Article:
Wildcats used to be found throughout the UK but now their range has been limited to the remotest parts of Scotland. Their numbers have rapidly declined due to persecution, habitat loss and fragmentation, disease spread by feral cats and the dilution of the wildcat genes through interbreeding with domestic cats.

A recent report commissioned by Scottish Wildcat Action and undertaken by the IUCN in 2019, states that the wildcat is now ‘functionally extinct’ in the UK. This means there is still the possibility of pure wildcats in the wild but that the numbers are so low they are unlikely to meet one another to reproduce.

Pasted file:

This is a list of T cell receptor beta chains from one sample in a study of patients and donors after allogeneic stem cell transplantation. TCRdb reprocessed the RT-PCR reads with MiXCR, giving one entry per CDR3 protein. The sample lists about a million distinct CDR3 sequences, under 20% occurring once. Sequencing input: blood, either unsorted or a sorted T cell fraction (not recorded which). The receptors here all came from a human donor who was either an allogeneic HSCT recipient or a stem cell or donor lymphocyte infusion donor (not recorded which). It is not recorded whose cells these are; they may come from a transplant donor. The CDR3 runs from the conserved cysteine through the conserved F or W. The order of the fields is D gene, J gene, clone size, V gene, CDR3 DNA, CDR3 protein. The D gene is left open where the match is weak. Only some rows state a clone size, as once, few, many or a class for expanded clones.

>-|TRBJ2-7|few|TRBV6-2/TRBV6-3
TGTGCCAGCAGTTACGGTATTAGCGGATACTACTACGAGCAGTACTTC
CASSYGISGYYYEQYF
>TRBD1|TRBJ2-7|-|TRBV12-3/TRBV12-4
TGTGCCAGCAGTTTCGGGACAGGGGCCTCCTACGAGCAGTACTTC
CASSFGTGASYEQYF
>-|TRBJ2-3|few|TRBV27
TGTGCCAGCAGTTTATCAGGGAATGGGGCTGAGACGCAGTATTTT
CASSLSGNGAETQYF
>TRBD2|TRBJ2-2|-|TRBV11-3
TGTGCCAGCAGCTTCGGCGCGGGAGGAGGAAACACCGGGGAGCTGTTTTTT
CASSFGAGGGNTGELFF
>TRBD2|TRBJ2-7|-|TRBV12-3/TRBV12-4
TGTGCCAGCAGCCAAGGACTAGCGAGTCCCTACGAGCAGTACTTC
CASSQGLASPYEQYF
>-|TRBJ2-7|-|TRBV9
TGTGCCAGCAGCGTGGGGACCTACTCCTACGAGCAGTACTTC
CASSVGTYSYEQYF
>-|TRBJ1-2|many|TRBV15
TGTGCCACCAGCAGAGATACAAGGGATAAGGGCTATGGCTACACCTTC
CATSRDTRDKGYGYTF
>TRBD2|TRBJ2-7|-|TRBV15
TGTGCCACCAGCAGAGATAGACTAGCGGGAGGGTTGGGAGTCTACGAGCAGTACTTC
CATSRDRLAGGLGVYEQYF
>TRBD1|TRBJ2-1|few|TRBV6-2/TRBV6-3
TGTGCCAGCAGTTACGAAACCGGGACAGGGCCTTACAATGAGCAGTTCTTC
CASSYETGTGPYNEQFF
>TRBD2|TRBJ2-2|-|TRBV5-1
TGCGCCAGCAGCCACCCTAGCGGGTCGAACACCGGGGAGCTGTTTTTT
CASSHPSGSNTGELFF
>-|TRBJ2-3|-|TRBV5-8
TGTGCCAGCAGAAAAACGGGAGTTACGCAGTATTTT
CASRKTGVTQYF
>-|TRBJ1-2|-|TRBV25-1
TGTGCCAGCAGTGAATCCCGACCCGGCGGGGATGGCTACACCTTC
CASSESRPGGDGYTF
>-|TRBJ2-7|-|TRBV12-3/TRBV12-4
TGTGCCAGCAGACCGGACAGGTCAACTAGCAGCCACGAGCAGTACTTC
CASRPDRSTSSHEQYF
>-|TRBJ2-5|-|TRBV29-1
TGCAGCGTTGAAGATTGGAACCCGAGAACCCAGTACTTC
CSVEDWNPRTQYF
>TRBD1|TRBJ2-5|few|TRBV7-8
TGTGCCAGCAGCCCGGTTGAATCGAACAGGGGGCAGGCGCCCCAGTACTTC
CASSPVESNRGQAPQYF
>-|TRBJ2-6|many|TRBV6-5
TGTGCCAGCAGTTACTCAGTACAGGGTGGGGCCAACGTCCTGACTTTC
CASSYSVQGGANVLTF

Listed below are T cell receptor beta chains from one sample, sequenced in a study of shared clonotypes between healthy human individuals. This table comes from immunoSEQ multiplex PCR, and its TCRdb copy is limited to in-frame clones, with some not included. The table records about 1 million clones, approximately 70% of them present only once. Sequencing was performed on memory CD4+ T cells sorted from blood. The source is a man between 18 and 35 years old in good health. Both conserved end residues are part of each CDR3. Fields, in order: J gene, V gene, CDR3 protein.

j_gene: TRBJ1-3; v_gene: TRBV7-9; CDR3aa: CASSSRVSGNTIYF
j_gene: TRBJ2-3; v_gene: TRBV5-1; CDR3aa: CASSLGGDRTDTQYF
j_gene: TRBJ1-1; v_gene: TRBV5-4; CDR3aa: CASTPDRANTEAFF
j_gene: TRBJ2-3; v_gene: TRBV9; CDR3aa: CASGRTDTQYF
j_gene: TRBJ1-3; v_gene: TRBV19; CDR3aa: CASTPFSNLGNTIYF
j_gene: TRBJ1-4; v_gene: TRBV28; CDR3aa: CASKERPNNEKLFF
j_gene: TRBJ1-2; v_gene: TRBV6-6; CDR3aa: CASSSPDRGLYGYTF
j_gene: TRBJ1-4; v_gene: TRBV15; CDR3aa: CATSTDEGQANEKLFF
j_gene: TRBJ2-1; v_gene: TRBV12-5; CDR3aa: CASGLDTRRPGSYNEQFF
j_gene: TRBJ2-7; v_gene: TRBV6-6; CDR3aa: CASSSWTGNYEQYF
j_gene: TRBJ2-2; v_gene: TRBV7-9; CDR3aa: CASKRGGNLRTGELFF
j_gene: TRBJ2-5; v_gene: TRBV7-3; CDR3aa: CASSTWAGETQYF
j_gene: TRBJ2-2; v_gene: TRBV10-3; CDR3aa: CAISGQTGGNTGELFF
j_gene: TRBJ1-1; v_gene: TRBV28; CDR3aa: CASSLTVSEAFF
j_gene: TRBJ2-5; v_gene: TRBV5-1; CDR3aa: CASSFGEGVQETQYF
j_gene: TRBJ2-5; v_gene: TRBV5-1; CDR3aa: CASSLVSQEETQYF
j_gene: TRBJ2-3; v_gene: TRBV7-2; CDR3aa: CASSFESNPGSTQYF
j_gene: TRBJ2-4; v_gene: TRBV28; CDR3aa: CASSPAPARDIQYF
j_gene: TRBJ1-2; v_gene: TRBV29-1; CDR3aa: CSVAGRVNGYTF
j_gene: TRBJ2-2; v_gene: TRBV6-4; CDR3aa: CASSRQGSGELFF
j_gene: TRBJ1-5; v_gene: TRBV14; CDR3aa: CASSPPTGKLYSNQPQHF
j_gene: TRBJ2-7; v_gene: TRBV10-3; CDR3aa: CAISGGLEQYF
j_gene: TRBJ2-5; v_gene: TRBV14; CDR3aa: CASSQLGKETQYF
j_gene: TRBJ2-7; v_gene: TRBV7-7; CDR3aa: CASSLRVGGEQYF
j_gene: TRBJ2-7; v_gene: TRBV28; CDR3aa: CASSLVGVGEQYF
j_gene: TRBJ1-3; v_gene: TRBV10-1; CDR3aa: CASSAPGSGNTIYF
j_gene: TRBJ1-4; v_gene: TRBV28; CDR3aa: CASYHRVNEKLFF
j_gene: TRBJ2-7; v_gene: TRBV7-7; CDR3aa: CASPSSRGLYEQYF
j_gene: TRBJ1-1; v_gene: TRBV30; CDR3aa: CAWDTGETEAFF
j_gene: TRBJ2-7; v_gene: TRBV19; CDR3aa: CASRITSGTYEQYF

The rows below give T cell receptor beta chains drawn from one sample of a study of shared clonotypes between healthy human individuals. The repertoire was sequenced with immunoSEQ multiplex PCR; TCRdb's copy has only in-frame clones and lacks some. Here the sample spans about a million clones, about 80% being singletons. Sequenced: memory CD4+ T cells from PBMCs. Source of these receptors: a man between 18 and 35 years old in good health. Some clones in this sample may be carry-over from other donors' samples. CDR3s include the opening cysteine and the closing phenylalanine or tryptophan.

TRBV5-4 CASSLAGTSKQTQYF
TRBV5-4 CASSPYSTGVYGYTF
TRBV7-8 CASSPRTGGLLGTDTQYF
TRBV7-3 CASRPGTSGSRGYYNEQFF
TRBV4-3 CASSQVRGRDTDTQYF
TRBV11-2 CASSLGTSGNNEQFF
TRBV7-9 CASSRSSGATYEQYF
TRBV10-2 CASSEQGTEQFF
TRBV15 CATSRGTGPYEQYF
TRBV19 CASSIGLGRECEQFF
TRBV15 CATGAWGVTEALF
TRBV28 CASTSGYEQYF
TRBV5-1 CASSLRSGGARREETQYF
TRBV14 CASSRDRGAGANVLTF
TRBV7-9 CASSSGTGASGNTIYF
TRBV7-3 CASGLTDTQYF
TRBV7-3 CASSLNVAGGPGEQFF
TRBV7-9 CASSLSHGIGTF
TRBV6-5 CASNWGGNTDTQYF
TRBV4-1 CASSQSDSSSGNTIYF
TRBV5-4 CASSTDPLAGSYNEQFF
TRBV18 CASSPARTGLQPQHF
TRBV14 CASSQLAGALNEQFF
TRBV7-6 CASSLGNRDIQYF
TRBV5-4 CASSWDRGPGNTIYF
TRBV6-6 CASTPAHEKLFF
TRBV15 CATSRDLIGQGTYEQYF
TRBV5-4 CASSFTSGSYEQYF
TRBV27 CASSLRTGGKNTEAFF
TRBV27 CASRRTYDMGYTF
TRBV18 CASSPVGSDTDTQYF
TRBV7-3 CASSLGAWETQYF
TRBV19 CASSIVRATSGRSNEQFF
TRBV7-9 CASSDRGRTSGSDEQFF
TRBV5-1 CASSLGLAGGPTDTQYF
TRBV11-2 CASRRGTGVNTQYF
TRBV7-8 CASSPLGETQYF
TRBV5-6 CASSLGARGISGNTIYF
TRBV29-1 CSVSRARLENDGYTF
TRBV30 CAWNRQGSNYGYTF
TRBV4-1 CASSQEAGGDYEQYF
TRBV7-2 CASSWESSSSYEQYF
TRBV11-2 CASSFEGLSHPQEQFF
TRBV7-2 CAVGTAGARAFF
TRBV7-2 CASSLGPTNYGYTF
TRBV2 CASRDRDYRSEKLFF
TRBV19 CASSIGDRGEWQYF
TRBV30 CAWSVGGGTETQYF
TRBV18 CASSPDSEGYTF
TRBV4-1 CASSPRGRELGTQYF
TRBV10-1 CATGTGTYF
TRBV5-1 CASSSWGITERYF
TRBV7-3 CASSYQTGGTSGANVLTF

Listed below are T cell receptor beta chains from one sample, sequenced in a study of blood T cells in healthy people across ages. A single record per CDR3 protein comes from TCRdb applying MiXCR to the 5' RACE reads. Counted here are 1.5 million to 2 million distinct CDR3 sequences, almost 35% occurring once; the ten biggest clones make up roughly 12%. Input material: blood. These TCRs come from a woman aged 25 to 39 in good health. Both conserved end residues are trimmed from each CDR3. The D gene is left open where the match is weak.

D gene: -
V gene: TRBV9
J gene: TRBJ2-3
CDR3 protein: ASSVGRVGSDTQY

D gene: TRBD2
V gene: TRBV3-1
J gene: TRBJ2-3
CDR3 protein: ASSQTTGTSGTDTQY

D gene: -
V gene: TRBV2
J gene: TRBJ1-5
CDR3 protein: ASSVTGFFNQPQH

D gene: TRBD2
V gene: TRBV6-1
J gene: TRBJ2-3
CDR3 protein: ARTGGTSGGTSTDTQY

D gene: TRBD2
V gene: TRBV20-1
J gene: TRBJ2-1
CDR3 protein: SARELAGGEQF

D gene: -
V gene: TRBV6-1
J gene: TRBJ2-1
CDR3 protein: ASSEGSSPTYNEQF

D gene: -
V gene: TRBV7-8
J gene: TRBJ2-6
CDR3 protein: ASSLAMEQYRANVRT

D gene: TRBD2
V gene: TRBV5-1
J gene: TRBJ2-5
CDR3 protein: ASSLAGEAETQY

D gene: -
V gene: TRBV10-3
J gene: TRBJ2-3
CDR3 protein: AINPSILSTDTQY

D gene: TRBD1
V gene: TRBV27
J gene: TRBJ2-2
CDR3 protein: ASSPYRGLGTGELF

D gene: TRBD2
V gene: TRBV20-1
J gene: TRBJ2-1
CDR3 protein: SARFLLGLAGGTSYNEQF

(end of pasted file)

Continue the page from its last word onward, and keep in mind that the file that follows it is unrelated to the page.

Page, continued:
The wildcats held at Wildwood, are part of the national captive breeding programme. The studbook for the species is held by the Royal Zoological Society of Scotland (RZSS) who make breeding and pairing recommendations in order to maintain a genetically viable captive population. Wildwood is hugely successful with breeding wildcats, which are generally quite a tricky species to breed. Staff at Wildwood are researching nest box preference for the captive wildcats to then offer advice and guidance to other institutes. Kittens born at the park have gone on to other collections to form additional breeding pairs. We hope that in the future, Wildwood will assist with reintroducing this iconic species back to the wild in suitable parts of the UK.